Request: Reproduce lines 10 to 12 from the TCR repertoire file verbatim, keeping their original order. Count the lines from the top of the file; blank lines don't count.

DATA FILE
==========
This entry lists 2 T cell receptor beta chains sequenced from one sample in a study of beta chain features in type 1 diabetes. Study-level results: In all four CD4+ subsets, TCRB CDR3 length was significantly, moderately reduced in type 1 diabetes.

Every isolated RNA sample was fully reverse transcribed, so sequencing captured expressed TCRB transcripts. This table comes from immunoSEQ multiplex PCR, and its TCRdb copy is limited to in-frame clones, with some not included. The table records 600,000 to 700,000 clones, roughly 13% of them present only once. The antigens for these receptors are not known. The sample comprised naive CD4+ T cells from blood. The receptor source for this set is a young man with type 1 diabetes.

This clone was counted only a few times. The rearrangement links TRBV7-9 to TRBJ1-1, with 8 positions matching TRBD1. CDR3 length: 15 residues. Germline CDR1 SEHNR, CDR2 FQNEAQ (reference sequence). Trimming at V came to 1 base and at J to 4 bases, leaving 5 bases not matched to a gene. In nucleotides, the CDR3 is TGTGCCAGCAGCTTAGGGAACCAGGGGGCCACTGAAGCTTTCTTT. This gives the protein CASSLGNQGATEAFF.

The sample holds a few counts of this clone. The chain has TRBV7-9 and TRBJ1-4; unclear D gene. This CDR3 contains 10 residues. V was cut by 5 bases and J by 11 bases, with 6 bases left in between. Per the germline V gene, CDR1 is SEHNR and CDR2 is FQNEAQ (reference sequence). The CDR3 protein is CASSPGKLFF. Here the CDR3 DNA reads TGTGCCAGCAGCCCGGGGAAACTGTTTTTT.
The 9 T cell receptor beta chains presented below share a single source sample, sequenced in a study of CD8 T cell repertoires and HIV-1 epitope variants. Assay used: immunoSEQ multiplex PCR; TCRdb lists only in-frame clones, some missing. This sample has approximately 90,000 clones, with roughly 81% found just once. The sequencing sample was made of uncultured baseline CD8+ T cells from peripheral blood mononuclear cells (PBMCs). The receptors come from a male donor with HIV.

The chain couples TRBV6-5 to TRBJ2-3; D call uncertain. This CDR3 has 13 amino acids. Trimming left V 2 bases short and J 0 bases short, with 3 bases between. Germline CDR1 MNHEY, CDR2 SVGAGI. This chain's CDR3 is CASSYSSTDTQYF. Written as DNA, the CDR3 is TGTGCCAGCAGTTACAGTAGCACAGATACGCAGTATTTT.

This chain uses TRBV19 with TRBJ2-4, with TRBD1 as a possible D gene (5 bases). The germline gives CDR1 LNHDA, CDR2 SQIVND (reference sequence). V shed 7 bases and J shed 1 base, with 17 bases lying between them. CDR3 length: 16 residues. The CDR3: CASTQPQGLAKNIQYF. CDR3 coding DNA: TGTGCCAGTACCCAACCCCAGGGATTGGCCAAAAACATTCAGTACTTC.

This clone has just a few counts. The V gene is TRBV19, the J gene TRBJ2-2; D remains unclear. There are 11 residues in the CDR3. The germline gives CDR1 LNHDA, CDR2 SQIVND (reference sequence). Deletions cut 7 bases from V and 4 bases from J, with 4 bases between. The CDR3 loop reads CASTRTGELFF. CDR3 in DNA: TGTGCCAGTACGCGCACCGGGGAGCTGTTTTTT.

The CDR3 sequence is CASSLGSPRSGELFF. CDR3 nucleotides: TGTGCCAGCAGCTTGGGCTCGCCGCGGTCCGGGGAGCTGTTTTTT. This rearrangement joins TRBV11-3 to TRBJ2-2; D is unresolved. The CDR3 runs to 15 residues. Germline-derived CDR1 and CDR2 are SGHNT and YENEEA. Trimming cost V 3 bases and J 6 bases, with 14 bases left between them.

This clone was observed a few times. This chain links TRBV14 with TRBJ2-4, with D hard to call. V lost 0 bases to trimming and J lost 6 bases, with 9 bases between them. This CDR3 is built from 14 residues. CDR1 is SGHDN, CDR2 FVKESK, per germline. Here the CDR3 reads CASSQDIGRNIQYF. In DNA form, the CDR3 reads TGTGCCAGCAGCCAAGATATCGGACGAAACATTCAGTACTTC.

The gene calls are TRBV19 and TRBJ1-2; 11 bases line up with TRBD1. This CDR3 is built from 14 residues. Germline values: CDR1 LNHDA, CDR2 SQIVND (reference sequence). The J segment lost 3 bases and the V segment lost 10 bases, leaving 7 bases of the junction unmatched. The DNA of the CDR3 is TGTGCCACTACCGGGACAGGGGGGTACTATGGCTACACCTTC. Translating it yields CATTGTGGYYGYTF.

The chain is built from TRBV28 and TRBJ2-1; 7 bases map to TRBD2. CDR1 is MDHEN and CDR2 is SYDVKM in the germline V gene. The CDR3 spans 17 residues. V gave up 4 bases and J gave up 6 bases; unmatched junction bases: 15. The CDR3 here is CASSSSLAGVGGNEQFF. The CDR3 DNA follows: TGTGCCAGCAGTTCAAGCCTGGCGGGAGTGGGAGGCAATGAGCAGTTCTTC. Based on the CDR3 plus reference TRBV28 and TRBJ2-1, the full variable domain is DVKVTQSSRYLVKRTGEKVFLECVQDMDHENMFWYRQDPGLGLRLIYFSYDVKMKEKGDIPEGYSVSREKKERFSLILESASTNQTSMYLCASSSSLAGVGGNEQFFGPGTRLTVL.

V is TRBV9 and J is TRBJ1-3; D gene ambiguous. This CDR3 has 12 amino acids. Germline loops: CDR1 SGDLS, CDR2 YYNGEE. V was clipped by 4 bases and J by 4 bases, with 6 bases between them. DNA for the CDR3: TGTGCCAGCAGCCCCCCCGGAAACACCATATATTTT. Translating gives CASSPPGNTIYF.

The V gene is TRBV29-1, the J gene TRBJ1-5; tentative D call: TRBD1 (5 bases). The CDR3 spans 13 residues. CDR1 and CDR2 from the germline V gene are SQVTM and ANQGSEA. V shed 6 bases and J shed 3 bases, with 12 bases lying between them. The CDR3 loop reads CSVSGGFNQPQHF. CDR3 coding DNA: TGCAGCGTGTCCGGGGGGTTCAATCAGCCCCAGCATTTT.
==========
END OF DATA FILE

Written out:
This clone was observed a few times. This chain links TRBV14 with TRBJ2-4, with D hard to call. V lost 0 bases to trimming and J lost 6 bases, with 9 bases between them. This CDR3 is built from 14 residues. CDR1 is SGHDN, CDR2 FVKESK, per germline. Here the CDR3 reads CASSQDIGRNIQYF. In DNA form, the CDR3 reads TGTGCCAGCAGCCAAGATATCGGACGAAACATTCAGTACTTC.

The gene calls are TRBV19 and TRBJ1-2; 11 bases line up with TRBD1. This CDR3 is built from 14 residues. Germline values: CDR1 LNHDA, CDR2 SQIVND (reference sequence). The J segment lost 3 bases and the V segment lost 10 bases, leaving 7 bases of the junction unmatched. The DNA of the CDR3 is TGTGCCACTACCGGGACAGGGGGGTACTATGGCTACACCTTC. Translating it yields CATTGTGGYYGYTF.

The chain is built from TRBV28 and TRBJ2-1; 7 bases map to TRBD2. CDR1 is MDHEN and CDR2 is SYDVKM in the germline V gene. The CDR3 spans 17 residues. V gave up 4 bases and J gave up 6 bases; unmatched junction bases: 15. The CDR3 here is CASSSSLAGVGGNEQFF. The CDR3 DNA follows: TGTGCCAGCAGTTCAAGCCTGGCGGGAGTGGGAGGCAATGAGCAGTTCTTC. Based on the CDR3 plus reference TRBV28 and TRBJ2-1, the full variable domain is DVKVTQSSRYLVKRTGEKVFLECVQDMDHENMFWYRQDPGLGLRLIYFSYDVKMKEKGDIPEGYSVSREKKERFSLILESASTNQTSMYLCASSSSLAGVGGNEQFFGPGTRLTVL.